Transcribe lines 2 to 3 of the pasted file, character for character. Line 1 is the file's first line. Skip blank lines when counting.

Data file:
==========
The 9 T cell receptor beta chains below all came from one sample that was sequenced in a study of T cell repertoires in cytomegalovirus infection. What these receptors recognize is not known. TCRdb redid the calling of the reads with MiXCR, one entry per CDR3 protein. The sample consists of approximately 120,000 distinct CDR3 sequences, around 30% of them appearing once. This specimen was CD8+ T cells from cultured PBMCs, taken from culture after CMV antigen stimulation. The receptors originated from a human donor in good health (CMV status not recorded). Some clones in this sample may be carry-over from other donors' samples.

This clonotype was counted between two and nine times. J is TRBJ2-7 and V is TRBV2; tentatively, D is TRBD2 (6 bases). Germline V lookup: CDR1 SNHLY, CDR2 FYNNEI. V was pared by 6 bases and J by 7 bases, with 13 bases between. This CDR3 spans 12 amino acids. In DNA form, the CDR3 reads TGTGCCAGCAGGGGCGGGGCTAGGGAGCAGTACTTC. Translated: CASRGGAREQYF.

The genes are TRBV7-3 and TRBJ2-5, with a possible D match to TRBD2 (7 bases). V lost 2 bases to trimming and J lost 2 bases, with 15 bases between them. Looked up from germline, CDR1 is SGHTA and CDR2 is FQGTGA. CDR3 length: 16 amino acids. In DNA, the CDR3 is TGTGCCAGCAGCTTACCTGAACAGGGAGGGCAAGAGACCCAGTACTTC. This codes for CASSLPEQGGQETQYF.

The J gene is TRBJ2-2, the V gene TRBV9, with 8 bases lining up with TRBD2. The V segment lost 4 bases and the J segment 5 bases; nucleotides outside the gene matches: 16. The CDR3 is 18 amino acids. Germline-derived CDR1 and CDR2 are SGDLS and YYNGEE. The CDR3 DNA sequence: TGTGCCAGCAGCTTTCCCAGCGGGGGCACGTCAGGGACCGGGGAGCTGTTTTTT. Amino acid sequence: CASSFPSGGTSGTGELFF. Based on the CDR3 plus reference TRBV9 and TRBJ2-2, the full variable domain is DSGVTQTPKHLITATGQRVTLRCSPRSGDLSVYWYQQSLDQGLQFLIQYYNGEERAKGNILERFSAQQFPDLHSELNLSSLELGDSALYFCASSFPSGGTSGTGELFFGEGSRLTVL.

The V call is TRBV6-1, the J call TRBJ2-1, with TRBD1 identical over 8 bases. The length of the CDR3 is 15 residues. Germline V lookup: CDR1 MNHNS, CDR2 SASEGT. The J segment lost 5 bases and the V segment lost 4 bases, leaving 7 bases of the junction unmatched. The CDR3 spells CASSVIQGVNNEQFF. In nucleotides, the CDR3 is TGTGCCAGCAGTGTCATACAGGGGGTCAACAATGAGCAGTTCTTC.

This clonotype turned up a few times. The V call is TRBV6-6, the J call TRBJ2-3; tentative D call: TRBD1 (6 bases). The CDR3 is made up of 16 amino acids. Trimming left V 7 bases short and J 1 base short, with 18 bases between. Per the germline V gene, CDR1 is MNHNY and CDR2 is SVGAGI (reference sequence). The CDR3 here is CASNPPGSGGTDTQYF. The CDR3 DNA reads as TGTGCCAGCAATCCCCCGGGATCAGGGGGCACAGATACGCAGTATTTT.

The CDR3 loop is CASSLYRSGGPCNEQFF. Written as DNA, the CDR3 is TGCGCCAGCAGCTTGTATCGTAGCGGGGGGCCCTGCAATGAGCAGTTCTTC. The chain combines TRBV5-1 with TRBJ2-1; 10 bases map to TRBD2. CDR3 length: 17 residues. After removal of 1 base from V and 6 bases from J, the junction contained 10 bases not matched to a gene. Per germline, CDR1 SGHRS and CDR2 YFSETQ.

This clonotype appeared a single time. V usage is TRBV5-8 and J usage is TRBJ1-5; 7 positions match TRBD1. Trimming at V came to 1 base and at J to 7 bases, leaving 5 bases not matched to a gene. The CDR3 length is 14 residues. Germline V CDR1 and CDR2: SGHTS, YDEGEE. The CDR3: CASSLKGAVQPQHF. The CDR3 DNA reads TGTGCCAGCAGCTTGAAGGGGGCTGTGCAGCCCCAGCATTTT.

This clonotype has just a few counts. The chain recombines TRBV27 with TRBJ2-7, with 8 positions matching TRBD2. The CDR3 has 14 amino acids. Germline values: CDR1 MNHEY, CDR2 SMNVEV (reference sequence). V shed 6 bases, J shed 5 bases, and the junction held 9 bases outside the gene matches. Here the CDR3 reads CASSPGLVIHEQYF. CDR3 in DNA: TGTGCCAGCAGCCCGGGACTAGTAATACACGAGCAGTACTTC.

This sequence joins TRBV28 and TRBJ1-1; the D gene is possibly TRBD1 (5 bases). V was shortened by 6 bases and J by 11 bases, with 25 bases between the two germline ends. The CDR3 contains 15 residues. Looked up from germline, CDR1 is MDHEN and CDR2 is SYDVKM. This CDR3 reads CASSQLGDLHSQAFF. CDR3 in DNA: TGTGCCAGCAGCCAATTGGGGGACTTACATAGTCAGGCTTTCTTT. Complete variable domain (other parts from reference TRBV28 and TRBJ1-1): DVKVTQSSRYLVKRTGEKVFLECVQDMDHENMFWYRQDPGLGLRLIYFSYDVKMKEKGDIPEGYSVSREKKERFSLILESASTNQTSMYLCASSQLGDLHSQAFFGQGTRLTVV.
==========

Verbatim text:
This clonotype was counted between two and nine times. J is TRBJ2-7 and V is TRBV2; tentatively, D is TRBD2 (6 bases). Germline V lookup: CDR1 SNHLY, CDR2 FYNNEI. V was pared by 6 bases and J by 7 bases, with 13 bases between. This CDR3 spans 12 amino acids. In DNA form, the CDR3 reads TGTGCCAGCAGGGGCGGGGCTAGGGAGCAGTACTTC. Translated: CASRGGAREQYF.

The genes are TRBV7-3 and TRBJ2-5, with a possible D match to TRBD2 (7 bases). V lost 2 bases to trimming and J lost 2 bases, with 15 bases between them. Looked up from germline, CDR1 is SGHTA and CDR2 is FQGTGA. CDR3 length: 16 amino acids. In DNA, the CDR3 is TGTGCCAGCAGCTTACCTGAACAGGGAGGGCAAGAGACCCAGTACTTC. This codes for CASSLPEQGGQETQYF.